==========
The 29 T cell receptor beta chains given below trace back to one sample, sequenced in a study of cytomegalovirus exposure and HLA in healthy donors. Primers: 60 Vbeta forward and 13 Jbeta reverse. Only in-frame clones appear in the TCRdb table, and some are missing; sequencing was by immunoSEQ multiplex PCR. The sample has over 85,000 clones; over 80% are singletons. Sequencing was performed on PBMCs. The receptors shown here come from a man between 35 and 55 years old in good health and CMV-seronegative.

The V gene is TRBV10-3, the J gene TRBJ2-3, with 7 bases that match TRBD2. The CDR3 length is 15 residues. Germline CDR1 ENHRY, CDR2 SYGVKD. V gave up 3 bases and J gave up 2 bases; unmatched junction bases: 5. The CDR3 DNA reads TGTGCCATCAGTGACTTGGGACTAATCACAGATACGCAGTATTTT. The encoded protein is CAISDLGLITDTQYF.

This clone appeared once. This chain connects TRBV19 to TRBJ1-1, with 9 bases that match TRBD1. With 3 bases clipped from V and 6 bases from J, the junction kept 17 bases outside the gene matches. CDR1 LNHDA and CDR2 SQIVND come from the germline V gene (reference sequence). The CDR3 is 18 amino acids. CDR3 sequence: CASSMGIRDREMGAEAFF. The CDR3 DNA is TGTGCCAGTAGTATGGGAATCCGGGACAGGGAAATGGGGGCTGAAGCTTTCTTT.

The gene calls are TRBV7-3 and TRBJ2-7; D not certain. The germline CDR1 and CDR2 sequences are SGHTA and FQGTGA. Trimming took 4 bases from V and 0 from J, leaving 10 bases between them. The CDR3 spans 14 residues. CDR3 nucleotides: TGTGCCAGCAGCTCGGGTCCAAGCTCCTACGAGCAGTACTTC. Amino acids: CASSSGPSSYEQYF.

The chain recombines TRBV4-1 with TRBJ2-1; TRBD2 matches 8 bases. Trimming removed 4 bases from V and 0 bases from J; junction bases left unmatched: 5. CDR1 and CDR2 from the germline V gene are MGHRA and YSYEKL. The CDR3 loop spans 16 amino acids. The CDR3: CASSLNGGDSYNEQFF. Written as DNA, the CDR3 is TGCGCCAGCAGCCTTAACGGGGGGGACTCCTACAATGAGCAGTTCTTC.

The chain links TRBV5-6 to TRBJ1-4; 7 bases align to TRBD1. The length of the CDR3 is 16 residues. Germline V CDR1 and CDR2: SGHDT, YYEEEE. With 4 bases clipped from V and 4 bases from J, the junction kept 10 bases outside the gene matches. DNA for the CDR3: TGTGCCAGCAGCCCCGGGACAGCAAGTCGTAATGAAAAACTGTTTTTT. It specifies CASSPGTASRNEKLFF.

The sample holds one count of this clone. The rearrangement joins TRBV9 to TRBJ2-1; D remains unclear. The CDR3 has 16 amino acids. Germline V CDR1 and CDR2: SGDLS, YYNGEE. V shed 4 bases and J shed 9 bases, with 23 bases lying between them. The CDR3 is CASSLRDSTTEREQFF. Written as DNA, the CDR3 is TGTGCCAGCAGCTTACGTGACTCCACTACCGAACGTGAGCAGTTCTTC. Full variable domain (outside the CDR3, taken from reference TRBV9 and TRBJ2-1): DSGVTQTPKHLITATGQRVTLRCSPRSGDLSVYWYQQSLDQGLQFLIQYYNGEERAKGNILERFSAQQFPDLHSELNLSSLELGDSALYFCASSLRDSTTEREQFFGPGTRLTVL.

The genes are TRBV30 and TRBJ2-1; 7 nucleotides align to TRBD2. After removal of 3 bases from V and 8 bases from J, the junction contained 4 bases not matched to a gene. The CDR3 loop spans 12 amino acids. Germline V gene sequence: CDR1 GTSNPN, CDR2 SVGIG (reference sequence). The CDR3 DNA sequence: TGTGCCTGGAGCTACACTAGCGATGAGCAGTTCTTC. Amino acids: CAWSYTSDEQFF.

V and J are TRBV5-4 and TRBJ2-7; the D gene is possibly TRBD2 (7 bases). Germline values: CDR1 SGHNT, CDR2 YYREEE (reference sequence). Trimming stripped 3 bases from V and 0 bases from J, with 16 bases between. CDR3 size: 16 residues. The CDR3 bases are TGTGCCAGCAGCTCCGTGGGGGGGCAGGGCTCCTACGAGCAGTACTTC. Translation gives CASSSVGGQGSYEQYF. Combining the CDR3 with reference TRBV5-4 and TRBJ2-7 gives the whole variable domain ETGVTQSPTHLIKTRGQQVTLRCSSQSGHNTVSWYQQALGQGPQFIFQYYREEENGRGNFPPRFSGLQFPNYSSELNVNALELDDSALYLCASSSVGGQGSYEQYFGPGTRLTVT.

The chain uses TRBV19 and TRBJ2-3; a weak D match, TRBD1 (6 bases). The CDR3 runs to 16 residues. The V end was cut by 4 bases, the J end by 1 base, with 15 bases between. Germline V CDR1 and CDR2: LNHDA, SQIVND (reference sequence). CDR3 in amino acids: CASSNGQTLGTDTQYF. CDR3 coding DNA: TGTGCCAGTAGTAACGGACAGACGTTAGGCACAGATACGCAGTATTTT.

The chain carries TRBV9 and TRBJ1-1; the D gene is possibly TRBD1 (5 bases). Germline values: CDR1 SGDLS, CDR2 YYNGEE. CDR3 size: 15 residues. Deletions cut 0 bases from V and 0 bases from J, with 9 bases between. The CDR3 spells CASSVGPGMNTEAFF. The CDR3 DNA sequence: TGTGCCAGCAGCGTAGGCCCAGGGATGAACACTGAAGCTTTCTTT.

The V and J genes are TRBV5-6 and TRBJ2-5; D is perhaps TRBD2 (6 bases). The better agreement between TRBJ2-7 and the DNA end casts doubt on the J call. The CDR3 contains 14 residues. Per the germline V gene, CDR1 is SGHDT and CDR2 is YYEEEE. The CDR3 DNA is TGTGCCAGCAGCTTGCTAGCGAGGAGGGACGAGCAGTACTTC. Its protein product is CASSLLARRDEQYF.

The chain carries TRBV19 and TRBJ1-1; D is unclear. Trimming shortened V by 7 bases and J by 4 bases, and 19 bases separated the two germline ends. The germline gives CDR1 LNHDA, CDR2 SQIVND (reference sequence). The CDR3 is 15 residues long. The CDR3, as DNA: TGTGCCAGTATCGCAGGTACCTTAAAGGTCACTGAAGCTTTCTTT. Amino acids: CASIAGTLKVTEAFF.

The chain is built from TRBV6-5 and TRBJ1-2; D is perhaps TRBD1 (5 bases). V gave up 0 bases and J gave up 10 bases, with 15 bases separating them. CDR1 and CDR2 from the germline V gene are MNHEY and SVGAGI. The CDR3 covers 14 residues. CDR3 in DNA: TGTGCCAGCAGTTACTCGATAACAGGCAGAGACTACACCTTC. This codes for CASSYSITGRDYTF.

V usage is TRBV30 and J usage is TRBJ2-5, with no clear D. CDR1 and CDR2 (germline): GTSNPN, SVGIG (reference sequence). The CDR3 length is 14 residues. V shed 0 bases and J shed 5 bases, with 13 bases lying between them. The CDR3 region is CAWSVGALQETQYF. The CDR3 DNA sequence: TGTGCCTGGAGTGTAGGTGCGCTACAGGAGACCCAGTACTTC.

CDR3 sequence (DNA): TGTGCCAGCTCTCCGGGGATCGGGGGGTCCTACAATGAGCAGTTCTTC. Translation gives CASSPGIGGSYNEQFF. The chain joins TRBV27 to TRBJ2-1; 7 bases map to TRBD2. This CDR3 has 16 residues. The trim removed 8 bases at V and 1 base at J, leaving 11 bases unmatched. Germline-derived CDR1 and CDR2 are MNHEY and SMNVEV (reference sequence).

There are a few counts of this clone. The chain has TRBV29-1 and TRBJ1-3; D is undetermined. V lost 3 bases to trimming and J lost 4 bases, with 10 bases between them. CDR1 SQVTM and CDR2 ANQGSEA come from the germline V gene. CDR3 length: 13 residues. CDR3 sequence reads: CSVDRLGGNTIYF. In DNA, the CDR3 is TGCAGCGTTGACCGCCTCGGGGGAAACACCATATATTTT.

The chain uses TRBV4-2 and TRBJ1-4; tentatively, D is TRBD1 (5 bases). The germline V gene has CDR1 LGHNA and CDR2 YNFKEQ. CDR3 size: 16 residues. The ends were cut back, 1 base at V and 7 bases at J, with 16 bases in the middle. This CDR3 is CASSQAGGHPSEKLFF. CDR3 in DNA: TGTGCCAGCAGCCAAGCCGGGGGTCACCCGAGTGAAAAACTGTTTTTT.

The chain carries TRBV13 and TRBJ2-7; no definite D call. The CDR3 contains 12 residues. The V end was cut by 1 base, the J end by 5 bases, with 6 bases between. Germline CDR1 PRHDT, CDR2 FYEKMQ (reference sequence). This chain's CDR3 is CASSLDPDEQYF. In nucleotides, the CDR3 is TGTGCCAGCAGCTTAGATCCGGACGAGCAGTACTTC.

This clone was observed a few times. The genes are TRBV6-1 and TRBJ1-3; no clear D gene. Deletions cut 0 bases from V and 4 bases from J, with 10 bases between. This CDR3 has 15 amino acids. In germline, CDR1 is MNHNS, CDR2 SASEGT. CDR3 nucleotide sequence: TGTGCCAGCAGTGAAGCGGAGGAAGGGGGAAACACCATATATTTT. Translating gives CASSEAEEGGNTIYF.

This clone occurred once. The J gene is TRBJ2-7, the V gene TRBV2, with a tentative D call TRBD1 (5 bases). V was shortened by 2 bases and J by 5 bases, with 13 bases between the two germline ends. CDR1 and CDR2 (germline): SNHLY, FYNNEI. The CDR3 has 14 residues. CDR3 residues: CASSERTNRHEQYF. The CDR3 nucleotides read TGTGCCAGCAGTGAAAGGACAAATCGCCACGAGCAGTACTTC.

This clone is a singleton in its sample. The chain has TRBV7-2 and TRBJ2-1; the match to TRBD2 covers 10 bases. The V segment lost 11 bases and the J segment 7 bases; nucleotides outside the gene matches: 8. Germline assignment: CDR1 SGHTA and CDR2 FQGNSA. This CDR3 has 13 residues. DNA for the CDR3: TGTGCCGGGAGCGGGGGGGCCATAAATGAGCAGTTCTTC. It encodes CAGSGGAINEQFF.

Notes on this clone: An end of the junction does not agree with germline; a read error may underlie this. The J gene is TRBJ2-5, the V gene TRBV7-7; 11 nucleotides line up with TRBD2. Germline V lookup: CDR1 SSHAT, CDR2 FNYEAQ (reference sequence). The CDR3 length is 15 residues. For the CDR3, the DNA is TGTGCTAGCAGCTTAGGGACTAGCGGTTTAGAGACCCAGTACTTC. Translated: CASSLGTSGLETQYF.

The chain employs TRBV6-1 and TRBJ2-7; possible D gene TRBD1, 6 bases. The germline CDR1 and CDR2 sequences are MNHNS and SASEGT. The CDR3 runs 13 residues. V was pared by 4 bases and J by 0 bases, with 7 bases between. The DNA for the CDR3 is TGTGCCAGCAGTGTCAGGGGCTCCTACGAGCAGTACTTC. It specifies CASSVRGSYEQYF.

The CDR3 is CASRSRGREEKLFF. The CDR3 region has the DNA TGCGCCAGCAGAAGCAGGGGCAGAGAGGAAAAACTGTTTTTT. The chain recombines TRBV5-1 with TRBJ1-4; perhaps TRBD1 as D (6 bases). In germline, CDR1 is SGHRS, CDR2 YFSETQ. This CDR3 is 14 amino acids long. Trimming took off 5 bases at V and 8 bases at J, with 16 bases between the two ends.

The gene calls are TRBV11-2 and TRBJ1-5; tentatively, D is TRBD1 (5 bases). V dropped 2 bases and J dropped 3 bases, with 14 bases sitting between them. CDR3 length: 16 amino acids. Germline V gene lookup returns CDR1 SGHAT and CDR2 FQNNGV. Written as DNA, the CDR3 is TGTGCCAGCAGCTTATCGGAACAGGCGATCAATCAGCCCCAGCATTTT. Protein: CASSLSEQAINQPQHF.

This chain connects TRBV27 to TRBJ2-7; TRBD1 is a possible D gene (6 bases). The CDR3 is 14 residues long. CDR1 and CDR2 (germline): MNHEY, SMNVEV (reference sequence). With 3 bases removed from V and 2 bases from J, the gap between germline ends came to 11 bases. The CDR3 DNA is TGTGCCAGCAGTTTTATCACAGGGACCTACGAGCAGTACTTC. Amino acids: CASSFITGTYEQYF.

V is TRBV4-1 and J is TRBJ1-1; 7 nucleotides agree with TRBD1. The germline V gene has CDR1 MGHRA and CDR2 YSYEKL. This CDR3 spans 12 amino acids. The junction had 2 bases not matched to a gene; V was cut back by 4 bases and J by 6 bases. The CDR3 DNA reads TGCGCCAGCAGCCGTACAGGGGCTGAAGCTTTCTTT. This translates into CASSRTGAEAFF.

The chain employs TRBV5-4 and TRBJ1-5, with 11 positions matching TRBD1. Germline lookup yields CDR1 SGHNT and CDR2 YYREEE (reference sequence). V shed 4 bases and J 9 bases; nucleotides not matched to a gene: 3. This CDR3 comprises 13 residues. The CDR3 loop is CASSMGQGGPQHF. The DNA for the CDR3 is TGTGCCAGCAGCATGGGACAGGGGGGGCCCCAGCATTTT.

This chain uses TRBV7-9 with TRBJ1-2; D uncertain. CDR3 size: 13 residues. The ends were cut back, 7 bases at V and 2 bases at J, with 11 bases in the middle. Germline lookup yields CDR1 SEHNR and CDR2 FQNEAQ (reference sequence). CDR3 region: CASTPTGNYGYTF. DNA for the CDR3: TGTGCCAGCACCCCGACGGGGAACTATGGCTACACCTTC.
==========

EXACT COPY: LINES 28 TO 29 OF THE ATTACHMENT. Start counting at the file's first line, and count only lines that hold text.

V is TRBV4-1 and J is TRBJ1-1; 7 nucleotides agree with TRBD1. The germline V gene has CDR1 MGHRA and CDR2 YSYEKL. This CDR3 spans 12 amino acids. The junction had 2 bases not matched to a gene; V was cut back by 4 bases and J by 6 bases. The CDR3 DNA reads TGCGCCAGCAGCCGTACAGGGGCTGAAGCTTTCTTT. This translates into CASSRTGAEAFF.

The chain employs TRBV5-4 and TRBJ1-5, with 11 positions matching TRBD1. Germline lookup yields CDR1 SGHNT and CDR2 YYREEE (reference sequence). V shed 4 bases and J 9 bases; nucleotides not matched to a gene: 3. This CDR3 comprises 13 residues. The CDR3 loop is CASSMGQGGPQHF. The DNA for the CDR3 is TGTGCCAGCAGCATGGGACAGGGGGGGCCCCAGCATTTT.